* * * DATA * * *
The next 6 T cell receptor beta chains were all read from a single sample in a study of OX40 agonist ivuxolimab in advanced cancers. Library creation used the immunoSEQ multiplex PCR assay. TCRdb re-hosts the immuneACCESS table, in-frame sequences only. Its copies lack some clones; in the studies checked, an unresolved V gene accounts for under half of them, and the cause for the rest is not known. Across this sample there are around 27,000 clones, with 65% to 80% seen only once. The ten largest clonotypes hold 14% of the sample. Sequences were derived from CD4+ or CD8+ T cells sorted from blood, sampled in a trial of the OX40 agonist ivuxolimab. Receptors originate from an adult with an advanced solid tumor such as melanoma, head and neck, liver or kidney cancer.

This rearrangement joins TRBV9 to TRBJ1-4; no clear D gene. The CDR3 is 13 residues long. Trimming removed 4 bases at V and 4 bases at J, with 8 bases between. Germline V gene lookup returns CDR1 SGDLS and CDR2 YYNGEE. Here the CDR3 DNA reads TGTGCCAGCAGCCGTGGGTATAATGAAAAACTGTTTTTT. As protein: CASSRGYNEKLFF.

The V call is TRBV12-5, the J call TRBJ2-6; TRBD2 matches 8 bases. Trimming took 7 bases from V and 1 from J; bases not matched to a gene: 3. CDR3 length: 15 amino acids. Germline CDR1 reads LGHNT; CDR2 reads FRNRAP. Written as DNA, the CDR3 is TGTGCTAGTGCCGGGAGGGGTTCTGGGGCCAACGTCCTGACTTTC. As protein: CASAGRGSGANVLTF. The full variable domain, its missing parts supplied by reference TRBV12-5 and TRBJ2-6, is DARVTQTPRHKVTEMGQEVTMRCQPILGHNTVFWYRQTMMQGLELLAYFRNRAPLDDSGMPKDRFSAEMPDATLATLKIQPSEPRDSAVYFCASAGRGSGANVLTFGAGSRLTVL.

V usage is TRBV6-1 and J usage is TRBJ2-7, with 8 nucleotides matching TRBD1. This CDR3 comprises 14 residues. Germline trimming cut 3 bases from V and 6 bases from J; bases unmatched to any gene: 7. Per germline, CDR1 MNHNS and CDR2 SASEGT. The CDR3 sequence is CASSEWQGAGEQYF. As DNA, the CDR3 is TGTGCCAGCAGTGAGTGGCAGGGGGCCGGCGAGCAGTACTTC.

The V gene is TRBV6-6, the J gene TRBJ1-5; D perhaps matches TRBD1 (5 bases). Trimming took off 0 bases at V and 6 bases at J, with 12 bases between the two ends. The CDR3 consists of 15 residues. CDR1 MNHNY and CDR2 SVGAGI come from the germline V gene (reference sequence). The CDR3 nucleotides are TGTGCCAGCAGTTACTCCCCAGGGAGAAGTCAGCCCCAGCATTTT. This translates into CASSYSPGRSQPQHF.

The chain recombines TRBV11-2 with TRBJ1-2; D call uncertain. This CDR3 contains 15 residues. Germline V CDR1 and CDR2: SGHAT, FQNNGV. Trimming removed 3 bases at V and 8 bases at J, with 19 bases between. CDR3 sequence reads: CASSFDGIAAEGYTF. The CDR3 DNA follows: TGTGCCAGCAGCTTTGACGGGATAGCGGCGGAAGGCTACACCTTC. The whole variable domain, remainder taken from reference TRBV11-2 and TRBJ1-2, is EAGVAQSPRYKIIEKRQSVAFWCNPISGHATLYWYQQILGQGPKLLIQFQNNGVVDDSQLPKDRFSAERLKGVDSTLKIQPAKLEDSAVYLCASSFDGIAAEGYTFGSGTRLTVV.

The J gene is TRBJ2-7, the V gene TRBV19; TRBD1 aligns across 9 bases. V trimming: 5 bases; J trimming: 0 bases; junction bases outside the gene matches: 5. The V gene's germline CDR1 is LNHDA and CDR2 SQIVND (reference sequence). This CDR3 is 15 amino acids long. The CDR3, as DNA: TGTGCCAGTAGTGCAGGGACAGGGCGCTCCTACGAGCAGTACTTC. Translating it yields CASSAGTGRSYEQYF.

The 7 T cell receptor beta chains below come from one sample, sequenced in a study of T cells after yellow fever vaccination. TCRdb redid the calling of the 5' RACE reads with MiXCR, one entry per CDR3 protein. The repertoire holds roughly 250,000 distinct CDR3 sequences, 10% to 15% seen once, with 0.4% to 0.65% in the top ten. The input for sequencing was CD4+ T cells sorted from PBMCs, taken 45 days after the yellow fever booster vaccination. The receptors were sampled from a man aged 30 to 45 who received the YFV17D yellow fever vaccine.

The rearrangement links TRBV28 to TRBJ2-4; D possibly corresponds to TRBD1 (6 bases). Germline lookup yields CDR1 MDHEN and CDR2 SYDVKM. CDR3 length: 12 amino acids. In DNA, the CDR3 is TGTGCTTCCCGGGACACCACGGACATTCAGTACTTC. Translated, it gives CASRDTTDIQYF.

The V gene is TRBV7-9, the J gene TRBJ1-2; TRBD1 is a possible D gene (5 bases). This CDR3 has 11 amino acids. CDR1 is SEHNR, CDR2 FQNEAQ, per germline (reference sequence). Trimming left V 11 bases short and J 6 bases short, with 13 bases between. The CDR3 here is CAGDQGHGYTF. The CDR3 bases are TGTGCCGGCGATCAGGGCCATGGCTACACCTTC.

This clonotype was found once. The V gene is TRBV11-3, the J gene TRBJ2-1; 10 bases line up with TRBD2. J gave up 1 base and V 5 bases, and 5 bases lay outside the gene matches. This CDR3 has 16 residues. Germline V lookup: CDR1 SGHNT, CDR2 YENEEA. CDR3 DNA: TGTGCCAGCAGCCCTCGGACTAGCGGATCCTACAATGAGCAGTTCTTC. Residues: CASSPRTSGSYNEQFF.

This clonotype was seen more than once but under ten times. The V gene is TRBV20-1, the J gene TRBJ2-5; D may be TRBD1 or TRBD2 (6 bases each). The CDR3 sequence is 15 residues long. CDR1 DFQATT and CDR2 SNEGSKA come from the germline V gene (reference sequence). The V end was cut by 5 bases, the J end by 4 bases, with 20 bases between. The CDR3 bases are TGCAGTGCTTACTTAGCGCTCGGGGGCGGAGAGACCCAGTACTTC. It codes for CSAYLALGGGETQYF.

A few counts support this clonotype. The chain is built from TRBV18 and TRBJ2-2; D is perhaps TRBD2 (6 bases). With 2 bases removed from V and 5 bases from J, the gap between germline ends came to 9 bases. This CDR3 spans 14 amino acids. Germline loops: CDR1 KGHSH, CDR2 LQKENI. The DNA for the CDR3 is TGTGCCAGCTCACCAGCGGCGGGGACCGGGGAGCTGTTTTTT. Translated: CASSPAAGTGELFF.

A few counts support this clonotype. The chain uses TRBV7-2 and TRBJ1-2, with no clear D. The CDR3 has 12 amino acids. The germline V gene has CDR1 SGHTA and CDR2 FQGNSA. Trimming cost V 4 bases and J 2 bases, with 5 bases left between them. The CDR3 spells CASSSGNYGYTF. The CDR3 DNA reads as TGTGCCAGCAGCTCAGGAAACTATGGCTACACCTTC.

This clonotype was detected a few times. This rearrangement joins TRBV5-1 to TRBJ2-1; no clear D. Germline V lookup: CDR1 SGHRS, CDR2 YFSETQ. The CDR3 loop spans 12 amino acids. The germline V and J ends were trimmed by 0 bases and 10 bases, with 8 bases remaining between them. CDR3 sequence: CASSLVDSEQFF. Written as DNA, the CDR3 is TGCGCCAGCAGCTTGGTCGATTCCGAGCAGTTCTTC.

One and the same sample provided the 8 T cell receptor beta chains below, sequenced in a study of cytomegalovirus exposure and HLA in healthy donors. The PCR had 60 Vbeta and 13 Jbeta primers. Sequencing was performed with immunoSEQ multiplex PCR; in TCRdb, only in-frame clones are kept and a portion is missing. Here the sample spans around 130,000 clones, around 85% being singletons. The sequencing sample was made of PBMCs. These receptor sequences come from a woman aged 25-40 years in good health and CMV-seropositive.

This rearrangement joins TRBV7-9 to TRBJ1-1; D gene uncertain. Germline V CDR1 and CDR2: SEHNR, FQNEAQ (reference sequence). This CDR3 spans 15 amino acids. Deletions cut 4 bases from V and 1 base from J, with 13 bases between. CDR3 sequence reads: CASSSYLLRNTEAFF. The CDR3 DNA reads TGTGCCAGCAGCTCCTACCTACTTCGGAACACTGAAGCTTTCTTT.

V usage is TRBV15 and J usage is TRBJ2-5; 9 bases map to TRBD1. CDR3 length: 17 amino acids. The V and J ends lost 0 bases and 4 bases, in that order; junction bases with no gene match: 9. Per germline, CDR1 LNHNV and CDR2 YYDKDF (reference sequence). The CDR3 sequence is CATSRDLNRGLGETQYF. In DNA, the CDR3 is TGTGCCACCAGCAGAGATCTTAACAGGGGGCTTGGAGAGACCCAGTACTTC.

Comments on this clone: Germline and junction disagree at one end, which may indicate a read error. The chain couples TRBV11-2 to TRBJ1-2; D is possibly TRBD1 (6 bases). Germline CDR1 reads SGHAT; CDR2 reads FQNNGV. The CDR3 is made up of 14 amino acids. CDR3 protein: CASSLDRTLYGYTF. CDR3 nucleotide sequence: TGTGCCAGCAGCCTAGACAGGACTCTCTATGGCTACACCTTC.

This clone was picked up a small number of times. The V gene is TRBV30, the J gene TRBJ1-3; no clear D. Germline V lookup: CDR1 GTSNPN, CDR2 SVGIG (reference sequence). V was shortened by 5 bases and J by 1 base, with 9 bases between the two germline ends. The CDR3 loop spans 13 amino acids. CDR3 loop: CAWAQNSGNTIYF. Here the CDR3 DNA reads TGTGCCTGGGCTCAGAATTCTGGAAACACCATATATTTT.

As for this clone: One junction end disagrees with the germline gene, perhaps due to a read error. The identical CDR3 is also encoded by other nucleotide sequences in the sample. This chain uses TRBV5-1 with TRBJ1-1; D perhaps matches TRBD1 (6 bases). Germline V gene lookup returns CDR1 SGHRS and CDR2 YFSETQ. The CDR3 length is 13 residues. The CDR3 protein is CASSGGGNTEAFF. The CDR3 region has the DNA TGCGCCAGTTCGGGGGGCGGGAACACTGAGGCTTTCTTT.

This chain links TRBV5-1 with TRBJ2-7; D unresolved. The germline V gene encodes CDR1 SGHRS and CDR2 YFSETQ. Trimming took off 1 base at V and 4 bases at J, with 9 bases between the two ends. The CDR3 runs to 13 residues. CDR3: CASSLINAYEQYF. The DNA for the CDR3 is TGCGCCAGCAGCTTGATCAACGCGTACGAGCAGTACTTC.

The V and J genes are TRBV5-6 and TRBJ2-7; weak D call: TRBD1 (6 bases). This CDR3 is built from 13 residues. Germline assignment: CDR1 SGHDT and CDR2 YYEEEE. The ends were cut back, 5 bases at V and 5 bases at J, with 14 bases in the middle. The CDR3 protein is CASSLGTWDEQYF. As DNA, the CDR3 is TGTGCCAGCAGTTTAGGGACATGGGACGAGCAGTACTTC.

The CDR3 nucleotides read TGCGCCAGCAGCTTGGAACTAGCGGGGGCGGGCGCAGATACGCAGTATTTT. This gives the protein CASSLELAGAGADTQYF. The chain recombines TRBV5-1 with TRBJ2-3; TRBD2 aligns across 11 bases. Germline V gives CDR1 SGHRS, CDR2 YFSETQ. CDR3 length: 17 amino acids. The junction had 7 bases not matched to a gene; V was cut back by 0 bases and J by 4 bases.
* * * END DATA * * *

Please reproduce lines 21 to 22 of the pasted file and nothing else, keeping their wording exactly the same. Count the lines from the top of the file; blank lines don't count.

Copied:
As for this clone: One junction end disagrees with the germline gene, perhaps due to a read error. The identical CDR3 is also encoded by other nucleotide sequences in the sample. This chain uses TRBV5-1 with TRBJ1-1; D perhaps matches TRBD1 (6 bases). Germline V gene lookup returns CDR1 SGHRS and CDR2 YFSETQ. The CDR3 length is 13 residues. The CDR3 protein is CASSGGGNTEAFF. The CDR3 region has the DNA TGCGCCAGTTCGGGGGGCGGGAACACTGAGGCTTTCTTT.

This chain links TRBV5-1 with TRBJ2-7; D unresolved. The germline V gene encodes CDR1 SGHRS and CDR2 YFSETQ. Trimming took off 1 base at V and 4 bases at J, with 9 bases between the two ends. The CDR3 runs to 13 residues. CDR3: CASSLINAYEQYF. The DNA for the CDR3 is TGCGCCAGCAGCTTGATCAACGCGTACGAGCAGTACTTC.